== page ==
Why we love a woodfair

Woodfairs are becoming increasingly popular across the UK, and prove to be a great day out for all the family. Here, the Editor casts his mind back to 2016’s Bentley Woodfair and all it had to offer

 

I love the feeling of setting off for a show; all the planning that went before, the anticipation, and frankly the excitement of what’s to come. These were all my feelings and more as I stood in line to enter the Bentley Woodfair last year, billed (and rightly so) as the leading woodcraft event in the South East. Spread over 90 acres of Sussex countryside, the Bentley estate includes a motor museum, wildfowl reserve, a sizeable woodland (Glyndebourne Wood) and what’s been described as one of the best miniature steam railways around.

 


The ever popular pole-lathe turning

 

The show first started in 1996, and continues to attract a wide and diverse representation of trades and pastimes associated with the timber industry, always drawing a good crowd. There was very much something of the childhood day out about it for me, and I found myself almost rushing from one attraction to the next so as not to miss anything. There was a wide range of things to see, both for adults and kids of all ages, including plenty of historical stuff like reproduction clothing, tools and weapons that our ancestors would have used. I particularly enjoyed the ‘have a go’ archery (bull’s eye, natch) and watching the Welsh axemen tearing through logs like they were made of nearly nothing.

Homes wanted

With affordable accommodation a big interest for a lot of people – me included – a number of ‘homes on wheels’ attracted a lot of attention. As well as vintage ‘working’ caravans on display there were modern day versions of the classic shepherd’s hut to have a look at and nearly all of them made me want to move in straight away.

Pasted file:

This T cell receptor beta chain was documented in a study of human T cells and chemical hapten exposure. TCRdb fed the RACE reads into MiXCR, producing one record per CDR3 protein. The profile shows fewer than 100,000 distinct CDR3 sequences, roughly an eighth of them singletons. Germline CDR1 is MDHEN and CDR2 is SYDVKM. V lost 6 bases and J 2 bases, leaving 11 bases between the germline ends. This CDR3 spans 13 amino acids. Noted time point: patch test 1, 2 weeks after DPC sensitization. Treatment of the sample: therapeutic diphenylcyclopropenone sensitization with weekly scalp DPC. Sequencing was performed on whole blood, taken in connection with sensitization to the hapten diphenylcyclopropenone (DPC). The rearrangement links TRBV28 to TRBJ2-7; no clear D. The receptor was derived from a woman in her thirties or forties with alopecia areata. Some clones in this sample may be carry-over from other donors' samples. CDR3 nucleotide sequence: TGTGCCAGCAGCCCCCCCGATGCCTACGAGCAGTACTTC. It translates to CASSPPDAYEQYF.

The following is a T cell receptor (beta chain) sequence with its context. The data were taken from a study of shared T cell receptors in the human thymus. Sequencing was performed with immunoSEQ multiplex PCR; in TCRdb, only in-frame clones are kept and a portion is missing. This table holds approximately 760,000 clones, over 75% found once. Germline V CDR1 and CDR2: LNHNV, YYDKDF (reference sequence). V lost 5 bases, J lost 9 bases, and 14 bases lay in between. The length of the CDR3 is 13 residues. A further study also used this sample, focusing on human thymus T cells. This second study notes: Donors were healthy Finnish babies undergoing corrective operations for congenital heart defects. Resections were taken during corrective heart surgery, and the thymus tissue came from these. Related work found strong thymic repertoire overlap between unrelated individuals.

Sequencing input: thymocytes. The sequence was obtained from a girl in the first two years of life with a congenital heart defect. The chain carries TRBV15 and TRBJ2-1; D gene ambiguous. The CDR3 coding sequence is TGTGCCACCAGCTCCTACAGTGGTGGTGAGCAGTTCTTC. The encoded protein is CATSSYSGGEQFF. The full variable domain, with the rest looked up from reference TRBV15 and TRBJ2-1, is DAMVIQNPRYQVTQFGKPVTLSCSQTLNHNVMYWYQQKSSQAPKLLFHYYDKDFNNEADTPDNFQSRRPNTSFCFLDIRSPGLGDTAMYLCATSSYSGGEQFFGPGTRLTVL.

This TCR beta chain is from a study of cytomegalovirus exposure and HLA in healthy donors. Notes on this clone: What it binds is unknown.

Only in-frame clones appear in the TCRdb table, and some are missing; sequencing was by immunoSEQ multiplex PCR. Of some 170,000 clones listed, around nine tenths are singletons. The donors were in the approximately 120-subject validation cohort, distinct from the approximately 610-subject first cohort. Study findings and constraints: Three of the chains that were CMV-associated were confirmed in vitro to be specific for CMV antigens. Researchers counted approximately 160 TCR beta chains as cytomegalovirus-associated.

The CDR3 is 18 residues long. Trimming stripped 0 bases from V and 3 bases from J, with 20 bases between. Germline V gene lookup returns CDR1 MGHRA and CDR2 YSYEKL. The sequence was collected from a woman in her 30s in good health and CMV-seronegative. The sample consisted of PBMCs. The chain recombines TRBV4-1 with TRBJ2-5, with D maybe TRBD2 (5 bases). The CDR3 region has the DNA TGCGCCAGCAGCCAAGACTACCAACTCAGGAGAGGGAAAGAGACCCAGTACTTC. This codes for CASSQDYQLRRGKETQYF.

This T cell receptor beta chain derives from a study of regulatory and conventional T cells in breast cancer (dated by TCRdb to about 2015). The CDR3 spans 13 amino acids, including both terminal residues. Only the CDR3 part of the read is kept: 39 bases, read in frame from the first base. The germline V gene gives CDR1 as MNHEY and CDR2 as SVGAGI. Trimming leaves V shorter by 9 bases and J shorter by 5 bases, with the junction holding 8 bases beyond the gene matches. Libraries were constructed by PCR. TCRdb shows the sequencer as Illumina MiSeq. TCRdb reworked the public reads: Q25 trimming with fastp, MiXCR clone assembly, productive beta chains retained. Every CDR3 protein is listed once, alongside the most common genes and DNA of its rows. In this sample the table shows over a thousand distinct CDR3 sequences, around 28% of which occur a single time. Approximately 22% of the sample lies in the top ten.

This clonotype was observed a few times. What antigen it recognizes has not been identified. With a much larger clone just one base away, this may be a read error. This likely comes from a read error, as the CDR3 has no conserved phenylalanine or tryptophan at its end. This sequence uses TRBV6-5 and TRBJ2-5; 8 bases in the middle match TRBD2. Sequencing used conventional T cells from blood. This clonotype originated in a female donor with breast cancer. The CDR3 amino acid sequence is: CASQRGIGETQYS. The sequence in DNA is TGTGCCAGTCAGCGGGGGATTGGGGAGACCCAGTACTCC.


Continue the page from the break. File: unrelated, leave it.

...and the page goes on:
Natalie and Carsten Harud outside one of their Nightingale shepherd’s huts

 

I particularly liked the one made by Nightingale Shepherd Huts – www.nightingaleshepherdhuts.com – which showed good ergonomic use of space and had a generous amount of reclaimed and upcycled features incorporated. Features such as fold up furniture and stained glass windows really made the interior feel human and homely.

As well as supplying a generous portion of entertainment, a woodfair is a great place for learning, too. Pretty much every trade or pastime associated with timber has a representative who will be demonstrating his or her particular craft and helping demystify aspects of it that may have been previously unexplained. As they say, you never stop learning and there really is always some new bit of knowledge to acquire. It was particularly heartening to see so many opportunities for kids and young people to have a go, and to actually make something for themselves. It’s easy to underestimate the importance of this and the positive impact that hands-on creative activity can have on today’s generation of screen swipers.

 


Kids get creative at the wood recycling stand

Read the full article in The Woodworker August 2017

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